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Quality, Rework, and Throughput March 3, 2014

Posted by Tim Rodgers in Process engineering, Quality, Supply chain.
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Some years ago when I was managing a software quality department I got into a heated conversation with one of my colleagues about our testing. “If your team would just stop finding defects, we can wrap up this project.” I had to point out that it wasn’t my team that introduced the defects in the first place. Of course no one deliberately does that. Software engineers want to write new code, not fix their (or anyone else’s) mistakes.

Quality isn’t only important for external customers and end-users. Internal operations should also improve quality as a way of focusing limited resources on value-added activities. In manufacturing, repair and rework are part of the “hidden factory” that reduces throughput and can prevent the plant from running profitably.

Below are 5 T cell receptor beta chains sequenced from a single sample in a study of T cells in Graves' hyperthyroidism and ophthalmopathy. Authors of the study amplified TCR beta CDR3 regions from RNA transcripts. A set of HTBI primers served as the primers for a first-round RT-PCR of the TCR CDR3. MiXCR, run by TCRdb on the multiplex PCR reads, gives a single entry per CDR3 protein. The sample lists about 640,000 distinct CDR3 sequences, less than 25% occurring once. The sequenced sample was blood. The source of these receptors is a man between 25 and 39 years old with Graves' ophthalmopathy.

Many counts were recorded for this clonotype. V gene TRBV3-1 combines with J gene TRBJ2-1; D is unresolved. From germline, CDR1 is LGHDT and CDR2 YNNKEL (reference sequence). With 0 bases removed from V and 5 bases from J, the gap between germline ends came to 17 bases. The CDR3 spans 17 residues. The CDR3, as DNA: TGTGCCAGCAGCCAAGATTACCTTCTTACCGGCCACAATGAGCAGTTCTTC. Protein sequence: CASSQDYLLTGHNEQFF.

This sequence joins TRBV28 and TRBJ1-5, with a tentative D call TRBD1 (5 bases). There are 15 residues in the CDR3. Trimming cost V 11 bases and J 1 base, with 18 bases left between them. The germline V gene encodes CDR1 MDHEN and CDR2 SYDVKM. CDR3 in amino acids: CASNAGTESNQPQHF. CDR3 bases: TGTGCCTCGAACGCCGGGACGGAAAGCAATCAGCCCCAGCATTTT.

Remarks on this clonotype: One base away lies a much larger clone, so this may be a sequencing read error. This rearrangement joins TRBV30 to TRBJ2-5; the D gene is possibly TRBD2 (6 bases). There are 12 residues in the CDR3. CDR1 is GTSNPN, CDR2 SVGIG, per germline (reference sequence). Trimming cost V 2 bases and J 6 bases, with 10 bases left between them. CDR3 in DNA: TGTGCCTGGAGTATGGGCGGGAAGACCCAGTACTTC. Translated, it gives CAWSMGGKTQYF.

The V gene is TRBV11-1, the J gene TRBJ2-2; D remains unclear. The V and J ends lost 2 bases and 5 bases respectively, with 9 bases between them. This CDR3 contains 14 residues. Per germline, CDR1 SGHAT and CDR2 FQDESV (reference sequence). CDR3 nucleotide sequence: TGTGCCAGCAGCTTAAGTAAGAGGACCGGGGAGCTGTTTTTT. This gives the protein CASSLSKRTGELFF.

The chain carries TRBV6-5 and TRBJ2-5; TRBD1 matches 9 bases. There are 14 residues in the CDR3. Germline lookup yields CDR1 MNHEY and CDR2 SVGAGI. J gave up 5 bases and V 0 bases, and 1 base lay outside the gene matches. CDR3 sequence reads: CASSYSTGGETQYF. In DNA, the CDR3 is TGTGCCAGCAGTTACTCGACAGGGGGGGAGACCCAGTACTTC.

This isn’t hypothetical. At the China factory where I worked my goal was to improve end-of-line yield to the point where we could eliminate a single rework station for each production line. With more than 30 lines and 2 shifts that added up to some significant savings as well as an increase in capacity.

We’re human, mistakes will be made, and the complexity of our designs virtually guarantees that there will be unexpected outputs and interactions when we put those designs to the test in a service environment. However, we shouldn’t accept the frictional cost of fixing defects as an inherent inefficiency in the value delivery system. A defect found today is worth more than a defect found tomorrow, but a defect prevented by better design of products and processes has a far greater impact.

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